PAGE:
Regardless of other people’s feelings, though, I’ve found that I enjoy the intimacy of the town, and that being on campus for winter term like I am is allowing me more opportunities to get involved with the community. I love my family, and I love my friends back in Michigan, but being my own person and living in my own space when I have the chance is just the right choice for me.
My level of independence has changed, and my family and friends from Michigan haven’t been there for it. It’s going to take some adjusting on everybody’s part, and something that I, and others in my life, are starting to realize, is that no matter how happy I am to be home, I am still going to miss Oberlin. Every time.
Responses to this Entry
I enjoyed this post very much. You write very well about carving out different communities that feel like home. I am glad that you have made Oberlin your own place. From an Oberlin parent.
Posted by: Judy Bieber on January 19, 2019 12:08 AM
I'm a little late to this post, but I just got linked to it from the Around the Square newsletter. Emma, this is uncanny! I had a very similar experience. I grew up down the street from you in Okemos. As soon as I started at Oberlin in Fall 2005, I felt the exact same way. It felt like home, and I immediately missed it as soon as I was away, including when I was back home in Michigan. Unlike pretty much everyone else I knew, I spent every winter term on campus, and chose not to study abroad. I told myself that if I loved this place and the people there so much, why spend time away from it? This collection of people will never exist in the same way after graduating, and a person can travel later in life too. I had my struggles while I was there, but I have no regrets about spending as much time in Oberlin as I possibly could. Even thinking about it now, I feel that ache you describe. I'm coming back for my 10 year cluster reunion in May. It's time.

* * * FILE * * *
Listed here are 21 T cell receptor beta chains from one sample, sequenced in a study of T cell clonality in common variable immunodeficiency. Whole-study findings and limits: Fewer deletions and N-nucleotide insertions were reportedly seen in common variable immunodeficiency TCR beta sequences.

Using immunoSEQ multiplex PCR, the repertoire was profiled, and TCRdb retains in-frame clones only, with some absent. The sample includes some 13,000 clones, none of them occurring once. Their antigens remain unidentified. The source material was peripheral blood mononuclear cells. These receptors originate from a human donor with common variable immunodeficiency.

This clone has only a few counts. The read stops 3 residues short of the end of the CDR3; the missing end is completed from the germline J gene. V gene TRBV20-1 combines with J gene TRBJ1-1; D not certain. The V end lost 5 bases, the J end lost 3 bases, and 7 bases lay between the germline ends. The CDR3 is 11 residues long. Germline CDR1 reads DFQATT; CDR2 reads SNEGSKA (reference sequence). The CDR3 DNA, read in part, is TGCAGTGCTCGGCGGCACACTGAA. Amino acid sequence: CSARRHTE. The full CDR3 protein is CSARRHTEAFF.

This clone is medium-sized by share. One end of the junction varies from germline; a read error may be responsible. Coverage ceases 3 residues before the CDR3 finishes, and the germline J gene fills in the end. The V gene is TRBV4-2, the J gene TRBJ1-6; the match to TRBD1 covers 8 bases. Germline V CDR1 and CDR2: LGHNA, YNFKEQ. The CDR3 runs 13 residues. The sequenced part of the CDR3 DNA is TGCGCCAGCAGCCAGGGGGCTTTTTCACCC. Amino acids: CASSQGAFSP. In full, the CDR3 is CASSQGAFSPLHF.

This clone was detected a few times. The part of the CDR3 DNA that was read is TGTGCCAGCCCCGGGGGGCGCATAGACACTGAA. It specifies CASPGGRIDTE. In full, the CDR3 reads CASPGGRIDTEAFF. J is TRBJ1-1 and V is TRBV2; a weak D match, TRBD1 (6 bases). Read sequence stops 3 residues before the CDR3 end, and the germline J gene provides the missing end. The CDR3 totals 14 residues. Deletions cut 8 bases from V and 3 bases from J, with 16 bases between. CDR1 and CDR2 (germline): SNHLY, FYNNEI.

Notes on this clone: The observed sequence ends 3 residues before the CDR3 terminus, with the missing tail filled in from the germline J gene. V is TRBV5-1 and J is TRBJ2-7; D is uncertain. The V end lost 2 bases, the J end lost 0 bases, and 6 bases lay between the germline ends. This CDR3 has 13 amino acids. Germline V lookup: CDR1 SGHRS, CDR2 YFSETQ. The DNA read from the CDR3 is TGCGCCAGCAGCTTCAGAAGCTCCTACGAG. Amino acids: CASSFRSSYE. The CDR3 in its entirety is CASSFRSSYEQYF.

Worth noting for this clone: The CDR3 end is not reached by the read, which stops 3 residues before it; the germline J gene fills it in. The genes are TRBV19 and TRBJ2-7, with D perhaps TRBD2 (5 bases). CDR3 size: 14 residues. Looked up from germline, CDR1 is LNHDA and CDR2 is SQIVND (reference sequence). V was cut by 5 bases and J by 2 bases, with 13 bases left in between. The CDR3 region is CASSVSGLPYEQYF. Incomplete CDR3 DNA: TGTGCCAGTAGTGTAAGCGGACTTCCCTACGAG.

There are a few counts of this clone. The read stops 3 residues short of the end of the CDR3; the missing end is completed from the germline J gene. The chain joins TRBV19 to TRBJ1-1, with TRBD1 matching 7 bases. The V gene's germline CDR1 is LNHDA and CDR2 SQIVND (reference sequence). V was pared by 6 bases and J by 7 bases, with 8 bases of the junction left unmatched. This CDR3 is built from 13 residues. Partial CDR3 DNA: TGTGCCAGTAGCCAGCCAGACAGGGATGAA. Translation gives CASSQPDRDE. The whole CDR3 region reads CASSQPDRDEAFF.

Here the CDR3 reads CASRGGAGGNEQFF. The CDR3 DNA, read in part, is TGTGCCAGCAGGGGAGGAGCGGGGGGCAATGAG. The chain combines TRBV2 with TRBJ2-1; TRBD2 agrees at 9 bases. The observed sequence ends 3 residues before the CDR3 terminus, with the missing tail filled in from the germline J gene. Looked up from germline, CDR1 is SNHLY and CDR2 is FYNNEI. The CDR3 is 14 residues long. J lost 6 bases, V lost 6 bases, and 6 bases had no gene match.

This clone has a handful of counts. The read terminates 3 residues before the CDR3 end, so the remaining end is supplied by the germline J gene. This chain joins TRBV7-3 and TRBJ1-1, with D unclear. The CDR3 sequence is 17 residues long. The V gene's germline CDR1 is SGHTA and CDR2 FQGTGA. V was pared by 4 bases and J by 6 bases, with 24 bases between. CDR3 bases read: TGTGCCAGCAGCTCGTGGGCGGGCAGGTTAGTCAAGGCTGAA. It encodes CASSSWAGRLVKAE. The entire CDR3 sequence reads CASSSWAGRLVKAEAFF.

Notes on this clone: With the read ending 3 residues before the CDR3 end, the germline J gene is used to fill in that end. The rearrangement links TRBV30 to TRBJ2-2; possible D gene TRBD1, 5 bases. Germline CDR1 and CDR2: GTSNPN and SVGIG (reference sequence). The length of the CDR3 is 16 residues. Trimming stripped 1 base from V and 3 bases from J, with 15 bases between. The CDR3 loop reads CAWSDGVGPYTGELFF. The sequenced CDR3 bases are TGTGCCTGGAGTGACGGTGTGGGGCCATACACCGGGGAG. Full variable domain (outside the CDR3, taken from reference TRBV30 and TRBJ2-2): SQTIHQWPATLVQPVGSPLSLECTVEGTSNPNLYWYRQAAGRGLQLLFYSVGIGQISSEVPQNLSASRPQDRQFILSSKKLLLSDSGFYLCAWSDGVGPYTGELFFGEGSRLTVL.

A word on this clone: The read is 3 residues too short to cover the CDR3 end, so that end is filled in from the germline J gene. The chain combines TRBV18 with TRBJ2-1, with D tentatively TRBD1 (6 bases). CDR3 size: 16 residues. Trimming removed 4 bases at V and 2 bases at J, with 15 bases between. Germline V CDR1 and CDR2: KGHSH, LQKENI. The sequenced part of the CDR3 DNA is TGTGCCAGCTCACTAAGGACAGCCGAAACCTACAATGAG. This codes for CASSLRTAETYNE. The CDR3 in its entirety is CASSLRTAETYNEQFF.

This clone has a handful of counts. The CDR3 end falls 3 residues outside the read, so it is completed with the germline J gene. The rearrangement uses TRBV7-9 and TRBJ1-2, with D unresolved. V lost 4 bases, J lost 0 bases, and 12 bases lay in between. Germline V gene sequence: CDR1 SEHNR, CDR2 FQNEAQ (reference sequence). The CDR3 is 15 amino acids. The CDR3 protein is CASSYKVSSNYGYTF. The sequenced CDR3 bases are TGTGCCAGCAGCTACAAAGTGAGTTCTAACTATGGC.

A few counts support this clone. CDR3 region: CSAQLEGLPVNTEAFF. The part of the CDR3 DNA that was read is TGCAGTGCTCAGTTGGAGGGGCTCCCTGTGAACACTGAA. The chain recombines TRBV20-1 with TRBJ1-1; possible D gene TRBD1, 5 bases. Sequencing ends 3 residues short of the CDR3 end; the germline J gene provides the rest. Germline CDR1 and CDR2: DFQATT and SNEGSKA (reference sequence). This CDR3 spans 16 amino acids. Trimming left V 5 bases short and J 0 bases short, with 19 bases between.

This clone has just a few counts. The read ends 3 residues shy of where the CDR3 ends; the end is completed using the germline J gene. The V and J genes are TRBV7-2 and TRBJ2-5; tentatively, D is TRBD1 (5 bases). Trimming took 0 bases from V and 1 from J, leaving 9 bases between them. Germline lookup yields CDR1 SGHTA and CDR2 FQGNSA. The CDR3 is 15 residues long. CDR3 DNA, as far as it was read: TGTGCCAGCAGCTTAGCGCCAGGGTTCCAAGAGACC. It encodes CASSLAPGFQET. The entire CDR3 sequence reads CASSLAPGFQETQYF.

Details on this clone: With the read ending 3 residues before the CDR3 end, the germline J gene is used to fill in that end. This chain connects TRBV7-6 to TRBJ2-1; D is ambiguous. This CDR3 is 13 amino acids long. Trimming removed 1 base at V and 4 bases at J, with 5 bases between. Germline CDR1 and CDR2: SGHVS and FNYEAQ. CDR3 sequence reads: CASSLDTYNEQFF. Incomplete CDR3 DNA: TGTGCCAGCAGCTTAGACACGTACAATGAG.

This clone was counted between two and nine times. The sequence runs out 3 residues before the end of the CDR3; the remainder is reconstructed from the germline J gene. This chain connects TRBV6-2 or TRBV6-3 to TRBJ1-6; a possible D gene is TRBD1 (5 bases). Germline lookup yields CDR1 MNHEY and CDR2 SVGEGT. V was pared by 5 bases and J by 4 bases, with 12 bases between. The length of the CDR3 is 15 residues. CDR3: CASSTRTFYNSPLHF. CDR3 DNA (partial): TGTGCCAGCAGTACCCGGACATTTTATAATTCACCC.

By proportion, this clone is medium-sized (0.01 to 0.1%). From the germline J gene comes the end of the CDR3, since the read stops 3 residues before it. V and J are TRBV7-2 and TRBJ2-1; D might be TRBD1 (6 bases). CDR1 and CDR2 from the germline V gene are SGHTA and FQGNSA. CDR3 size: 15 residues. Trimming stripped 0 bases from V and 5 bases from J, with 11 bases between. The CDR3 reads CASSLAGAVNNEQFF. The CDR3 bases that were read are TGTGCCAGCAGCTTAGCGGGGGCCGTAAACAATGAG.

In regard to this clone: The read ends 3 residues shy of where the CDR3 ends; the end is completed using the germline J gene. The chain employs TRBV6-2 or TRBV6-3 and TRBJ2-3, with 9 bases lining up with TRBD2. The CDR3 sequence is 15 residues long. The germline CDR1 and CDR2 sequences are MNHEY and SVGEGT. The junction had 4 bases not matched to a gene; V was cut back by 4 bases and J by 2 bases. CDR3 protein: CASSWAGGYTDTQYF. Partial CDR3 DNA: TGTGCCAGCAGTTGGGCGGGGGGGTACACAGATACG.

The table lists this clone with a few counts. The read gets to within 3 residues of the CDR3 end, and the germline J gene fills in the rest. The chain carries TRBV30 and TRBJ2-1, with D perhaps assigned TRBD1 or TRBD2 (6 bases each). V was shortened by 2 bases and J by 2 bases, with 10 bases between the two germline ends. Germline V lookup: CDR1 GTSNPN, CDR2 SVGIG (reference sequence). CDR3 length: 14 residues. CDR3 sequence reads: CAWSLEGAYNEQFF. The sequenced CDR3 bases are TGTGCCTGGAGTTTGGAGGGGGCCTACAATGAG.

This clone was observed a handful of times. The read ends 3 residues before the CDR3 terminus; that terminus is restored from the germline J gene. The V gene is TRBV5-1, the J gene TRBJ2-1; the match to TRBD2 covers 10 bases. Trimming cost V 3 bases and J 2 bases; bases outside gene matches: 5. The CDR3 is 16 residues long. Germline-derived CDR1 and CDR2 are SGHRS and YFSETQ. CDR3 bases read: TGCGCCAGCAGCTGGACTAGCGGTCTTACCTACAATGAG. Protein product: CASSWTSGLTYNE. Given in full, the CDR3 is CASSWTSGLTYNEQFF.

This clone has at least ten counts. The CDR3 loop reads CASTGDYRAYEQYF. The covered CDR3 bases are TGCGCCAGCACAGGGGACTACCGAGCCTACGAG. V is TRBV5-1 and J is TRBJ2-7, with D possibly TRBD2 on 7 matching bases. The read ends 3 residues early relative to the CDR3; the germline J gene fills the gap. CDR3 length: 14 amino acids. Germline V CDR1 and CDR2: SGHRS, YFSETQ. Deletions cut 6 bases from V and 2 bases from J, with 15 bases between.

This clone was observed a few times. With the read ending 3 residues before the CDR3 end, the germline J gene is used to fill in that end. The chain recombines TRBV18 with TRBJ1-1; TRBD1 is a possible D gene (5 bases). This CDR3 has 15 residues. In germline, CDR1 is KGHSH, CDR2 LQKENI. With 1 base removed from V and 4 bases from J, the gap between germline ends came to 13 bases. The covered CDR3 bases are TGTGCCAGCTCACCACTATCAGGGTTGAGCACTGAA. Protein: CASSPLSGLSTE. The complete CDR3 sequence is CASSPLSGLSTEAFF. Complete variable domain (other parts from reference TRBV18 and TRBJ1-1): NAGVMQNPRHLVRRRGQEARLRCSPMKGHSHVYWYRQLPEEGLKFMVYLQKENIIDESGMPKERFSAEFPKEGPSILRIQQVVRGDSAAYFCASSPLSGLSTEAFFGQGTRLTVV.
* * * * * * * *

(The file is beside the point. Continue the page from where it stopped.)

Best wishes, and treasure your time in this incredible place, with these incredible people.
Posted by: Kyle '09 on March 8, 2019 8:41 AM
happy for you as I am happy for all who have come and gone through that magical experience known as Oberlin...55+ years later the nearly same feelings/experiences that I enjoyed are still in place...no matter how much changes in this world
Posted by: Manny '62 on March 8, 2019 8:55 AM
Emma, you capture the transition exactly the way I felt it in 1974. I stood at my window on the third floor NE corner room in Fairchild and watched my parents' station wagon roll past the conservatory and felt... nothing but peace and joyful anticipation. Yes -- we were both ready. I also found that from that point on I wished to spend all my summers pursuing experiences in places other than where I had been raised. I had definitely turned a corner and didn't wish to go back. Best of luck in all your future experiences.
Posted by: Kimberly Olmsted on March 9, 2019 1:30 PM